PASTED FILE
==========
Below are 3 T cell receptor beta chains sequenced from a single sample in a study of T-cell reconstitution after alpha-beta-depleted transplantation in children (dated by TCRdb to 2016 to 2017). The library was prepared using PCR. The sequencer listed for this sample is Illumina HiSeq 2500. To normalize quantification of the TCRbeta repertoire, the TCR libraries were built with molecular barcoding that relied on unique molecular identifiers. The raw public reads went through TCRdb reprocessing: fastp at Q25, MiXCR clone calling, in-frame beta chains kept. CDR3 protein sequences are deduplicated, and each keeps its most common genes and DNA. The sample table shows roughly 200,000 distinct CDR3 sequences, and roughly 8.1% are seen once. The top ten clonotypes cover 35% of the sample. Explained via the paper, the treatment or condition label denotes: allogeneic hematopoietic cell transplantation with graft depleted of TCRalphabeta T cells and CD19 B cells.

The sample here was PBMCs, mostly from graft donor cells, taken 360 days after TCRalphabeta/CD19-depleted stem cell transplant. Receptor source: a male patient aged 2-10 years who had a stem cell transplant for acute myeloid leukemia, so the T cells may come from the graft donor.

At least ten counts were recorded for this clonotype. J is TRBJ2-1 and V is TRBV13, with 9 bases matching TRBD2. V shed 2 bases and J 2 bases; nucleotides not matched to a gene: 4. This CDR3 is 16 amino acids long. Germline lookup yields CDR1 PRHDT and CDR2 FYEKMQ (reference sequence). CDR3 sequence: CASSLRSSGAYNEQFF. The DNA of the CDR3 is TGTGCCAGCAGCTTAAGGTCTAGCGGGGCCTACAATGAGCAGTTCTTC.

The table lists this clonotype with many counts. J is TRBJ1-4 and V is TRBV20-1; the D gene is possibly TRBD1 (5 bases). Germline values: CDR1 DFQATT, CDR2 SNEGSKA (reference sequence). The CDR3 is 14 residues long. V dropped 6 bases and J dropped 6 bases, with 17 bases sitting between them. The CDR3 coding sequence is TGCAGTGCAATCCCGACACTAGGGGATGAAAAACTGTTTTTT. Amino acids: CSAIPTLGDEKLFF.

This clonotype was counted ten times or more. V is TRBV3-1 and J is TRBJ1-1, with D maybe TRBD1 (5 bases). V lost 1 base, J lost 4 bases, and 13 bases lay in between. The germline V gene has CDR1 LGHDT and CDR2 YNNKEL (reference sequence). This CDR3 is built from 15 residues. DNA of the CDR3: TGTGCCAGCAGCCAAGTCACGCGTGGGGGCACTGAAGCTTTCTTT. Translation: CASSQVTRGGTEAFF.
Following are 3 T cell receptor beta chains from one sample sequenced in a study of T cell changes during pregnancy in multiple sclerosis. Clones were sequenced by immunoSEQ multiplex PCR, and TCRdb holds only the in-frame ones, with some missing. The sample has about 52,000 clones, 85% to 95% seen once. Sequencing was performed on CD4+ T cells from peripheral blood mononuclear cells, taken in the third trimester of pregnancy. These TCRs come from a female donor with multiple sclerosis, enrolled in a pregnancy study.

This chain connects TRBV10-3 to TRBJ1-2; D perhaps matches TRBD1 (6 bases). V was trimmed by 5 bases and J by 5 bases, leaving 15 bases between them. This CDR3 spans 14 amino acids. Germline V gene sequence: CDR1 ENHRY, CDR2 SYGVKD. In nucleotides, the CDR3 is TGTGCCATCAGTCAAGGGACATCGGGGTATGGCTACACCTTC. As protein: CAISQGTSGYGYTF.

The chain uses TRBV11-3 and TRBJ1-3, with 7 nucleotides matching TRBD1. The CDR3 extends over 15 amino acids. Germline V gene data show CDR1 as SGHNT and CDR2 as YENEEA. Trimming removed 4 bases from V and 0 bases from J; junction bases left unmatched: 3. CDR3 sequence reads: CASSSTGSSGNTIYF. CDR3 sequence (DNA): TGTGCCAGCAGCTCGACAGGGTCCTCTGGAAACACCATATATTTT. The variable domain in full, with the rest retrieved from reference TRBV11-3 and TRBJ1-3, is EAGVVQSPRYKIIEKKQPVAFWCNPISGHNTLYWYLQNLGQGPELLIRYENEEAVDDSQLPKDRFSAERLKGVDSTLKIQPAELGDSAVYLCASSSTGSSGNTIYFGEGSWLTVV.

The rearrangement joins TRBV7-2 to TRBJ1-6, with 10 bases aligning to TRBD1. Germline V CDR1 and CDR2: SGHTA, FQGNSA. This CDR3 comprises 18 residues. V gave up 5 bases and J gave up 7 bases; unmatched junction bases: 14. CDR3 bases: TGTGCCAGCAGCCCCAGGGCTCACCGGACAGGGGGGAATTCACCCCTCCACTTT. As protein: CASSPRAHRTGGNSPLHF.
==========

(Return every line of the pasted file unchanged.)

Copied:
Below are 3 T cell receptor beta chains sequenced from a single sample in a study of T-cell reconstitution after alpha-beta-depleted transplantation in children (dated by TCRdb to 2016 to 2017). The library was prepared using PCR. The sequencer listed for this sample is Illumina HiSeq 2500. To normalize quantification of the TCRbeta repertoire, the TCR libraries were built with molecular barcoding that relied on unique molecular identifiers. The raw public reads went through TCRdb reprocessing: fastp at Q25, MiXCR clone calling, in-frame beta chains kept. CDR3 protein sequences are deduplicated, and each keeps its most common genes and DNA. The sample table shows roughly 200,000 distinct CDR3 sequences, and roughly 8.1% are seen once. The top ten clonotypes cover 35% of the sample. Explained via the paper, the treatment or condition label denotes: allogeneic hematopoietic cell transplantation with graft depleted of TCRalphabeta T cells and CD19 B cells.

The sample here was PBMCs, mostly from graft donor cells, taken 360 days after TCRalphabeta/CD19-depleted stem cell transplant. Receptor source: a male patient aged 2-10 years who had a stem cell transplant for acute myeloid leukemia, so the T cells may come from the graft donor.

At least ten counts were recorded for this clonotype. J is TRBJ2-1 and V is TRBV13, with 9 bases matching TRBD2. V shed 2 bases and J 2 bases; nucleotides not matched to a gene: 4. This CDR3 is 16 amino acids long. Germline lookup yields CDR1 PRHDT and CDR2 FYEKMQ (reference sequence). CDR3 sequence: CASSLRSSGAYNEQFF. The DNA of the CDR3 is TGTGCCAGCAGCTTAAGGTCTAGCGGGGCCTACAATGAGCAGTTCTTC.

The table lists this clonotype with many counts. J is TRBJ1-4 and V is TRBV20-1; the D gene is possibly TRBD1 (5 bases). Germline values: CDR1 DFQATT, CDR2 SNEGSKA (reference sequence). The CDR3 is 14 residues long. V dropped 6 bases and J dropped 6 bases, with 17 bases sitting between them. The CDR3 coding sequence is TGCAGTGCAATCCCGACACTAGGGGATGAAAAACTGTTTTTT. Amino acids: CSAIPTLGDEKLFF.

This clonotype was counted ten times or more. V is TRBV3-1 and J is TRBJ1-1, with D maybe TRBD1 (5 bases). V lost 1 base, J lost 4 bases, and 13 bases lay in between. The germline V gene has CDR1 LGHDT and CDR2 YNNKEL (reference sequence). This CDR3 is built from 15 residues. DNA of the CDR3: TGTGCCAGCAGCCAAGTCACGCGTGGGGGCACTGAAGCTTTCTTT. Translation: CASSQVTRGGTEAFF.
Following are 3 T cell receptor beta chains from one sample sequenced in a study of T cell changes during pregnancy in multiple sclerosis. Clones were sequenced by immunoSEQ multiplex PCR, and TCRdb holds only the in-frame ones, with some missing. The sample has about 52,000 clones, 85% to 95% seen once. Sequencing was performed on CD4+ T cells from peripheral blood mononuclear cells, taken in the third trimester of pregnancy. These TCRs come from a female donor with multiple sclerosis, enrolled in a pregnancy study.

This chain connects TRBV10-3 to TRBJ1-2; D perhaps matches TRBD1 (6 bases). V was trimmed by 5 bases and J by 5 bases, leaving 15 bases between them. This CDR3 spans 14 amino acids. Germline V gene sequence: CDR1 ENHRY, CDR2 SYGVKD. In nucleotides, the CDR3 is TGTGCCATCAGTCAAGGGACATCGGGGTATGGCTACACCTTC. As protein: CAISQGTSGYGYTF.

The chain uses TRBV11-3 and TRBJ1-3, with 7 nucleotides matching TRBD1. The CDR3 extends over 15 amino acids. Germline V gene data show CDR1 as SGHNT and CDR2 as YENEEA. Trimming removed 4 bases from V and 0 bases from J; junction bases left unmatched: 3. CDR3 sequence reads: CASSSTGSSGNTIYF. CDR3 sequence (DNA): TGTGCCAGCAGCTCGACAGGGTCCTCTGGAAACACCATATATTTT. The variable domain in full, with the rest retrieved from reference TRBV11-3 and TRBJ1-3, is EAGVVQSPRYKIIEKKQPVAFWCNPISGHNTLYWYLQNLGQGPELLIRYENEEAVDDSQLPKDRFSAERLKGVDSTLKIQPAELGDSAVYLCASSSTGSSGNTIYFGEGSWLTVV.

The rearrangement joins TRBV7-2 to TRBJ1-6, with 10 bases aligning to TRBD1. Germline V CDR1 and CDR2: SGHTA, FQGNSA. This CDR3 comprises 18 residues. V gave up 5 bases and J gave up 7 bases; unmatched junction bases: 14. CDR3 bases: TGTGCCAGCAGCCCCAGGGCTCACCGGACAGGGGGGAATTCACCCCTCCACTTT. As protein: CASSPRAHRTGGNSPLHF.